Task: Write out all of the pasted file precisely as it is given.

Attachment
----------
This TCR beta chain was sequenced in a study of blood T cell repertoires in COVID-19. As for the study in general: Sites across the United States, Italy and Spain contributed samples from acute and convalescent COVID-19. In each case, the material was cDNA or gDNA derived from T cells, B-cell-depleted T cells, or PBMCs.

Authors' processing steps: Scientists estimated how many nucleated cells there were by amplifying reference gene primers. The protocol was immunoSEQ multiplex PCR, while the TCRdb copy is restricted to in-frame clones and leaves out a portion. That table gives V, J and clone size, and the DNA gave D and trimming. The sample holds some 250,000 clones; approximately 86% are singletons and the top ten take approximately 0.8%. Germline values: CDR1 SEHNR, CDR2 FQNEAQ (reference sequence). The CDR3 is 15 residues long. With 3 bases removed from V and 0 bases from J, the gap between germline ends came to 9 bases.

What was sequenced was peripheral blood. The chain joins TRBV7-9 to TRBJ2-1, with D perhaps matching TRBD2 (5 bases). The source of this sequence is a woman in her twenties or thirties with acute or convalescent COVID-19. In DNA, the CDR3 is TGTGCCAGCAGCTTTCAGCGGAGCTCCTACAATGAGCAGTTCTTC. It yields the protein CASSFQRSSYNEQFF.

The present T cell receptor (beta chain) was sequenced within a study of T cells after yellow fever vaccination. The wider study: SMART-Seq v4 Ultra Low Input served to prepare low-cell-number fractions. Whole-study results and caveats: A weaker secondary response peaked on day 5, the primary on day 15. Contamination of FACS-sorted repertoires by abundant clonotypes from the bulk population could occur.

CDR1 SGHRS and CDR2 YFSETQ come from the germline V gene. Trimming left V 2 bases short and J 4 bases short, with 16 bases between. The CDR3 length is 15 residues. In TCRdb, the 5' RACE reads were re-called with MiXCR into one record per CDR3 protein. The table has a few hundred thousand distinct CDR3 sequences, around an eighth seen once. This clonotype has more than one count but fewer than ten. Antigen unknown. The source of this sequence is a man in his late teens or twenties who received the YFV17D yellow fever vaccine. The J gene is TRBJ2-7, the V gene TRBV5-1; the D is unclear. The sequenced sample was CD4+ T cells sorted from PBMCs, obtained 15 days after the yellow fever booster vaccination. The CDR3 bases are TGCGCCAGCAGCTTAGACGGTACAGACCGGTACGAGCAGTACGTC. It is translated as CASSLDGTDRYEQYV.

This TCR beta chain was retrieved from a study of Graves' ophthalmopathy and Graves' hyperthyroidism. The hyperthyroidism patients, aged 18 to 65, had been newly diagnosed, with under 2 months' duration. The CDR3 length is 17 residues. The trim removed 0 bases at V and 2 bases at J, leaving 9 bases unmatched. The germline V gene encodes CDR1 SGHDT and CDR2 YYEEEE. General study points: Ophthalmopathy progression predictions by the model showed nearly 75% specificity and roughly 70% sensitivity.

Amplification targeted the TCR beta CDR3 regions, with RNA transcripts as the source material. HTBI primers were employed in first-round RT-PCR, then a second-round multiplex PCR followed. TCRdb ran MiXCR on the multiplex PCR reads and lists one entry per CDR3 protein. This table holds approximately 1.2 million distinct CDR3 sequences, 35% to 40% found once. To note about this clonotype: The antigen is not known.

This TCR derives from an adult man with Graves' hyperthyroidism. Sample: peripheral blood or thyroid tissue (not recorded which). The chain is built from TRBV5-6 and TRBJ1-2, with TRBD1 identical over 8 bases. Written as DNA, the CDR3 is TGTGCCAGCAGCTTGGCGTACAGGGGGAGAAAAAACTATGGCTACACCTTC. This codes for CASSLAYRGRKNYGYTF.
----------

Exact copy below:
This TCR beta chain was sequenced in a study of blood T cell repertoires in COVID-19. As for the study in general: Sites across the United States, Italy and Spain contributed samples from acute and convalescent COVID-19. In each case, the material was cDNA or gDNA derived from T cells, B-cell-depleted T cells, or PBMCs.

Authors' processing steps: Scientists estimated how many nucleated cells there were by amplifying reference gene primers. The protocol was immunoSEQ multiplex PCR, while the TCRdb copy is restricted to in-frame clones and leaves out a portion. That table gives V, J and clone size, and the DNA gave D and trimming. The sample holds some 250,000 clones; approximately 86% are singletons and the top ten take approximately 0.8%. Germline values: CDR1 SEHNR, CDR2 FQNEAQ (reference sequence). The CDR3 is 15 residues long. With 3 bases removed from V and 0 bases from J, the gap between germline ends came to 9 bases.

What was sequenced was peripheral blood. The chain joins TRBV7-9 to TRBJ2-1, with D perhaps matching TRBD2 (5 bases). The source of this sequence is a woman in her twenties or thirties with acute or convalescent COVID-19. In DNA, the CDR3 is TGTGCCAGCAGCTTTCAGCGGAGCTCCTACAATGAGCAGTTCTTC. It yields the protein CASSFQRSSYNEQFF.

The present T cell receptor (beta chain) was sequenced within a study of T cells after yellow fever vaccination. The wider study: SMART-Seq v4 Ultra Low Input served to prepare low-cell-number fractions. Whole-study results and caveats: A weaker secondary response peaked on day 5, the primary on day 15. Contamination of FACS-sorted repertoires by abundant clonotypes from the bulk population could occur.

CDR1 SGHRS and CDR2 YFSETQ come from the germline V gene. Trimming left V 2 bases short and J 4 bases short, with 16 bases between. The CDR3 length is 15 residues. In TCRdb, the 5' RACE reads were re-called with MiXCR into one record per CDR3 protein. The table has a few hundred thousand distinct CDR3 sequences, around an eighth seen once. This clonotype has more than one count but fewer than ten. Antigen unknown. The source of this sequence is a man in his late teens or twenties who received the YFV17D yellow fever vaccine. The J gene is TRBJ2-7, the V gene TRBV5-1; the D is unclear. The sequenced sample was CD4+ T cells sorted from PBMCs, obtained 15 days after the yellow fever booster vaccination. The CDR3 bases are TGCGCCAGCAGCTTAGACGGTACAGACCGGTACGAGCAGTACGTC. It is translated as CASSLDGTDRYEQYV.

This TCR beta chain was retrieved from a study of Graves' ophthalmopathy and Graves' hyperthyroidism. The hyperthyroidism patients, aged 18 to 65, had been newly diagnosed, with under 2 months' duration. The CDR3 length is 17 residues. The trim removed 0 bases at V and 2 bases at J, leaving 9 bases unmatched. The germline V gene encodes CDR1 SGHDT and CDR2 YYEEEE. General study points: Ophthalmopathy progression predictions by the model showed nearly 75% specificity and roughly 70% sensitivity.

Amplification targeted the TCR beta CDR3 regions, with RNA transcripts as the source material. HTBI primers were employed in first-round RT-PCR, then a second-round multiplex PCR followed. TCRdb ran MiXCR on the multiplex PCR reads and lists one entry per CDR3 protein. This table holds approximately 1.2 million distinct CDR3 sequences, 35% to 40% found once. To note about this clonotype: The antigen is not known.

This TCR derives from an adult man with Graves' hyperthyroidism. Sample: peripheral blood or thyroid tissue (not recorded which). The chain is built from TRBV5-6 and TRBJ1-2, with TRBD1 identical over 8 bases. Written as DNA, the CDR3 is TGTGCCAGCAGCTTGGCGTACAGGGGGAGAAAAAACTATGGCTACACCTTC. This codes for CASSLAYRGRKNYGYTF.